Social media is a fantastic tool for getting essential information out to the masses, but in the world of weather it can also be our worst enemy. Too often we find self-proclaimed "weather geeks" creating bogus Facebook and Twitter accounts that spread sensationalized, erroneous forecasts.
Sadly, many people come across their forecasts and end up believing them. They see the graphics due to one of their friends sharing or retweeting the information, and they believe it because creators have named their accounts something that sounds reputable.
For example, I'm sure you've seen a bizarre graphic popping up on your newsfeed, and the source of said graphic comes from an account that goes by, I don't know, let's say... "Weather Alert Central" or "Louisiana Hurricane Center". The graphic is then titled "the next Katrina?" or "another blizzard of '93?"
These accounts are run by people (high schoolers to retirees) that are in love with weather and have taught themselves the basics of meteorology... But they honestly know very, very little about weather, and they for sure do not understand the science behind it. They know just enough to look at a model at face value and go "oh, look at that! A hurricane in 10 days!"
They post what they see to Facebook, Twitter, and the website they created at home just so they can get their name out on social media through likes and followers. When this happens, i.e. you like, share, and retweet this information, you do a lot of harm.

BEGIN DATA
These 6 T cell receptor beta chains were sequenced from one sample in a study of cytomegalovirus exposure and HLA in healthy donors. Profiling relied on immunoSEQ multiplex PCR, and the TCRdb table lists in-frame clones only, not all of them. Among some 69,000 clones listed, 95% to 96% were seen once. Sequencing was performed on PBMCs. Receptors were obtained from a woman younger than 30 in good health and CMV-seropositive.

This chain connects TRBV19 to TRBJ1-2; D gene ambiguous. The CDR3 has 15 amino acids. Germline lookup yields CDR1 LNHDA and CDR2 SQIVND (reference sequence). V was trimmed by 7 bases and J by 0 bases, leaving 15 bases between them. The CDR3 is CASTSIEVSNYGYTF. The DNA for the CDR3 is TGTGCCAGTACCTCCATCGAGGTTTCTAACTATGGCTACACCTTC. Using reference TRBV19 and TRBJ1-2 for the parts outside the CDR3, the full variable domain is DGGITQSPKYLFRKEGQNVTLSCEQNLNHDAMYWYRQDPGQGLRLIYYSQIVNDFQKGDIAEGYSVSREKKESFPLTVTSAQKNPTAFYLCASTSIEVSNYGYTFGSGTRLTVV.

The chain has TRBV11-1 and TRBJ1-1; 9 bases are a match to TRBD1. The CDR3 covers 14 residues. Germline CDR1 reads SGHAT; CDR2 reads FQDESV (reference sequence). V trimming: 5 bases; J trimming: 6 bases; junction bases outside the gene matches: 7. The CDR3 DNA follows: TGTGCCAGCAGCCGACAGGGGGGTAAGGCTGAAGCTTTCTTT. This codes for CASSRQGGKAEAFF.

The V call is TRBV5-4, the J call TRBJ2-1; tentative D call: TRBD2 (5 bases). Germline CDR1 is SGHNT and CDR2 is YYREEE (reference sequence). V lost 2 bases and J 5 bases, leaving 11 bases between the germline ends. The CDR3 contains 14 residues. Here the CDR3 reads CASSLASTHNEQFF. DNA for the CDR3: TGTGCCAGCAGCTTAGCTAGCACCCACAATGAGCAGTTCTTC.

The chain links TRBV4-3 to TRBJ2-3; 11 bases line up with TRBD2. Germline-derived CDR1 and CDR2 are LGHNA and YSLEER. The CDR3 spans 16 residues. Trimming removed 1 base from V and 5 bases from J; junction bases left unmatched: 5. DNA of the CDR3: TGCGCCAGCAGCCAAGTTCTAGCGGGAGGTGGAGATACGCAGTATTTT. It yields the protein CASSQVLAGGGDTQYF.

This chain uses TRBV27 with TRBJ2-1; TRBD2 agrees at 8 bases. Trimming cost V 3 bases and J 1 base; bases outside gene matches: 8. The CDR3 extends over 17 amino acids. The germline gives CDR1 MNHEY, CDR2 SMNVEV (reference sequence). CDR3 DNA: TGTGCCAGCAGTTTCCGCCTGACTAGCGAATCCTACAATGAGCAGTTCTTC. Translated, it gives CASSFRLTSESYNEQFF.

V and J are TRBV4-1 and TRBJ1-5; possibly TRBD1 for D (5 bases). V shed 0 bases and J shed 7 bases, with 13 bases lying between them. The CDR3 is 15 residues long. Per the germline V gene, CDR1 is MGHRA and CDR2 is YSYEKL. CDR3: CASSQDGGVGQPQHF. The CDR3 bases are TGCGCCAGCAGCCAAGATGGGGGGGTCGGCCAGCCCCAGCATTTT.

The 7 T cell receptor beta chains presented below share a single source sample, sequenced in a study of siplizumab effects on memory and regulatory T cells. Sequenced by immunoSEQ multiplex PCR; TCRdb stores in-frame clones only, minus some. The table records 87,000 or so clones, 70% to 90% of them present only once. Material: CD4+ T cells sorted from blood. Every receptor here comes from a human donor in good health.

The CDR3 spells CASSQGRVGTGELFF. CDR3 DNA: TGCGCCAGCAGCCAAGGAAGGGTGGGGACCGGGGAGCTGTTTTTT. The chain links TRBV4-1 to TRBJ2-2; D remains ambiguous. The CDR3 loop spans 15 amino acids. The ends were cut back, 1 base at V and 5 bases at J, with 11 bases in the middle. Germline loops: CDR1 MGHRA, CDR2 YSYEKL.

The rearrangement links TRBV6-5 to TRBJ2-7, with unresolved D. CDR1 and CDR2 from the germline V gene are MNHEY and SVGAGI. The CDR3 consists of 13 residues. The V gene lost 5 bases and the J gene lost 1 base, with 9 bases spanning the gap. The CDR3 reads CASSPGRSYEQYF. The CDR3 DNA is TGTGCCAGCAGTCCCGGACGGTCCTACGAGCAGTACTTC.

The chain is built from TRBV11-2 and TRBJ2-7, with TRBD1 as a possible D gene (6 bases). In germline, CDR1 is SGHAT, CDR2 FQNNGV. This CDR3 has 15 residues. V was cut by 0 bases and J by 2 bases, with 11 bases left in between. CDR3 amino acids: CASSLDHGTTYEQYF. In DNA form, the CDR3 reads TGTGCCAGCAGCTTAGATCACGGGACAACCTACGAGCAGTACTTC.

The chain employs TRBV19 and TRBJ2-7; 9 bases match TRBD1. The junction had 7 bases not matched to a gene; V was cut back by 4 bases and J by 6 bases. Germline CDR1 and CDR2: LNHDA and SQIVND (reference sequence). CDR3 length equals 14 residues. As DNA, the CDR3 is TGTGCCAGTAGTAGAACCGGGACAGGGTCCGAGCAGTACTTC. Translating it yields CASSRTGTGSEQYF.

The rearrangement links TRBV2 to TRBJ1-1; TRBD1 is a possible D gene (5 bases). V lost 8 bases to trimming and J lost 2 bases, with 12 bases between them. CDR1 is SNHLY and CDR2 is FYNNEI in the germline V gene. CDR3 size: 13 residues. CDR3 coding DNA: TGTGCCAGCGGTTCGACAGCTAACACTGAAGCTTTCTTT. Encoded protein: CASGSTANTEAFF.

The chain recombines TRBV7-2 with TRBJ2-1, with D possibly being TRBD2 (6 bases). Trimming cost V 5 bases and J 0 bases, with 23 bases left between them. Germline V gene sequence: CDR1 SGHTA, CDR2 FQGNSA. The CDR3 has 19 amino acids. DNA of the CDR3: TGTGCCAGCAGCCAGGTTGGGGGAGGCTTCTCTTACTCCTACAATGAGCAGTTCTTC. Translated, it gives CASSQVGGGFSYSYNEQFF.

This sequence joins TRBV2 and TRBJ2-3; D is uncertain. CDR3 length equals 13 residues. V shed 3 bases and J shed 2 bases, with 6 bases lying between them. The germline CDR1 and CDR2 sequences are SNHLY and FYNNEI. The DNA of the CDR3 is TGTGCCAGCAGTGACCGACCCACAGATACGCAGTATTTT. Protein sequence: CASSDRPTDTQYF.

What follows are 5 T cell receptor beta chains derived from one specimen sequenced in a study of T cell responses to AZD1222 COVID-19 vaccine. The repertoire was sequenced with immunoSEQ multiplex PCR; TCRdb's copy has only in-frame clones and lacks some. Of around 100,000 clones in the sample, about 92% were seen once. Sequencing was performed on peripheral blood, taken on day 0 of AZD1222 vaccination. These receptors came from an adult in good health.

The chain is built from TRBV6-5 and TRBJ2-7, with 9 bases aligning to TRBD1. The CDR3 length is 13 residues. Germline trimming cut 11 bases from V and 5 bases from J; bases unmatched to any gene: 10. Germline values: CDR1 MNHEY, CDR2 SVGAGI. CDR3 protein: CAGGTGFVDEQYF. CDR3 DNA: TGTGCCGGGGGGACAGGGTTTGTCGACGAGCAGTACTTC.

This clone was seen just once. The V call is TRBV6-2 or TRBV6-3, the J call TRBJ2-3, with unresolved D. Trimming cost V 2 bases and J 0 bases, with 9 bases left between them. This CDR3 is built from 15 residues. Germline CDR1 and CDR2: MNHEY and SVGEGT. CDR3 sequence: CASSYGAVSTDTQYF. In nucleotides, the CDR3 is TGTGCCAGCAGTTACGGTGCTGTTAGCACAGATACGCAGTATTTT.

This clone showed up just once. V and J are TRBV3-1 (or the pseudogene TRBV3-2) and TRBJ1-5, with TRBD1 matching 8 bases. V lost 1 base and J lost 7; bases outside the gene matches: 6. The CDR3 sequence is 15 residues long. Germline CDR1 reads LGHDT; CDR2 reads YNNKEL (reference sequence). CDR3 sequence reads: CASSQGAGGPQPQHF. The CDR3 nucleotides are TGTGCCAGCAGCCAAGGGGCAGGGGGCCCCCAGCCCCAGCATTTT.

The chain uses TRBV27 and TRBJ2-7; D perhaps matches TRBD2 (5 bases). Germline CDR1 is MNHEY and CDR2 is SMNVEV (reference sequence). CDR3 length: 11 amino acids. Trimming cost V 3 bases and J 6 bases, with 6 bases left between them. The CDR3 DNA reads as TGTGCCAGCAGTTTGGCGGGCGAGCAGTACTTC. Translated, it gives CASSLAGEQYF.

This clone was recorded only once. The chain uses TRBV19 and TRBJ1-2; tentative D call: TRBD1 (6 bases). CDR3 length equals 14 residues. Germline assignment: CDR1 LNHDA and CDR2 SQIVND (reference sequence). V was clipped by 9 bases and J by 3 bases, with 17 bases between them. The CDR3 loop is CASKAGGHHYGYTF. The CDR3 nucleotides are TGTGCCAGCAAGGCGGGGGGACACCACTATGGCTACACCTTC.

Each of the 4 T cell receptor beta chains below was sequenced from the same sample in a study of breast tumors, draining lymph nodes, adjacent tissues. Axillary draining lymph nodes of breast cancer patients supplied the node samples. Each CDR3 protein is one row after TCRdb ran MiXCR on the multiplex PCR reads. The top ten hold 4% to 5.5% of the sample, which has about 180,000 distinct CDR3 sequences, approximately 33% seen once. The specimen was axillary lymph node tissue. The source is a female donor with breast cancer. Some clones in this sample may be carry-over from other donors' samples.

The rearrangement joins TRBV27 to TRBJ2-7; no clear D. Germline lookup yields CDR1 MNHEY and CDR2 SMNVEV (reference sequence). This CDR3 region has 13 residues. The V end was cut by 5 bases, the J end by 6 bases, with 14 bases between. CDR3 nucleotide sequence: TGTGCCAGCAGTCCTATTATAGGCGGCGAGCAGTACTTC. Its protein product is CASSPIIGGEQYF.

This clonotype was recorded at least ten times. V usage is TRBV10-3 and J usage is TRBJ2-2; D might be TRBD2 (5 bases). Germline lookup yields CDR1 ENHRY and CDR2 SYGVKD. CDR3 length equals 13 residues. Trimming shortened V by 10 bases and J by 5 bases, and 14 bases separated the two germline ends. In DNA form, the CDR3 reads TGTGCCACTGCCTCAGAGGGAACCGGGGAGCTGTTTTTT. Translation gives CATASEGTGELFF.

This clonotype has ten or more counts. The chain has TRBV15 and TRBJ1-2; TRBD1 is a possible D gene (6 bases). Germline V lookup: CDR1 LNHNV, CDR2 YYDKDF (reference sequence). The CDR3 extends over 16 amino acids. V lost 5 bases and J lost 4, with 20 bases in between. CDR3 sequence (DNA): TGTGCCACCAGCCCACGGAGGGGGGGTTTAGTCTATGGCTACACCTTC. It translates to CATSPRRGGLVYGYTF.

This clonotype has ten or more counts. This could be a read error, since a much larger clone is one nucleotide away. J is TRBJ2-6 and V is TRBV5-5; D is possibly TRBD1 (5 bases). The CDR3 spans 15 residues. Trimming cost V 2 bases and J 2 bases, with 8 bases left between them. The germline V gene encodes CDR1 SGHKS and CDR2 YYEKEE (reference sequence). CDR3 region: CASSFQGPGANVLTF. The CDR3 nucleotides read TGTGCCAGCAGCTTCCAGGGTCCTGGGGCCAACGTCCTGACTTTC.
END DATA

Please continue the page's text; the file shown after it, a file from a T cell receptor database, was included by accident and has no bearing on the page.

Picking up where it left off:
Incorrect information is spread, and often spread quickly, which in turn erodes the public's trust in those that are actually credible. Not only that, but those that have been severely impacted by a natural disaster in the past have a vivid memory of that event and reading that "the next Katrina" is heading their way 10 days from now gives them inexplicable anxiety.
If you have ever experienced a disaster you know exactly what I mean.
For those living in the Southeast, anytime tornadoes are mentioned, they become paralyzed because they immediately remember the infamous April 27, 2011 outbreak. For those living in South Florida, they remember the 2004 and 2005 hurricane seasons anytime a hurricane forms in the Atlantic. The list goes on and on.
This is why it's paramount you receive your information from a reputable source.
How do you know someone is credible?
In this case, Google is your friend. Search the author of the graphic, story, and creators of the Facebook and Twitter account. Read their biography. Make sure they are a degreed Meteorologist or Atmospheric Scientist and are certified by the American Meteorological Society.
It really is that simple, and thankfully for you, you have a fantastic weather team at WPTV. All five of us are certified, degreed meteorologists and will not give you sensationalized, hyped, inaccurate forecasts. Please follow us on social media in order to receive the right information, because if there's ever a reason to be concerned, we'll be the first to tell you.
In summary, don't believe everything you read online.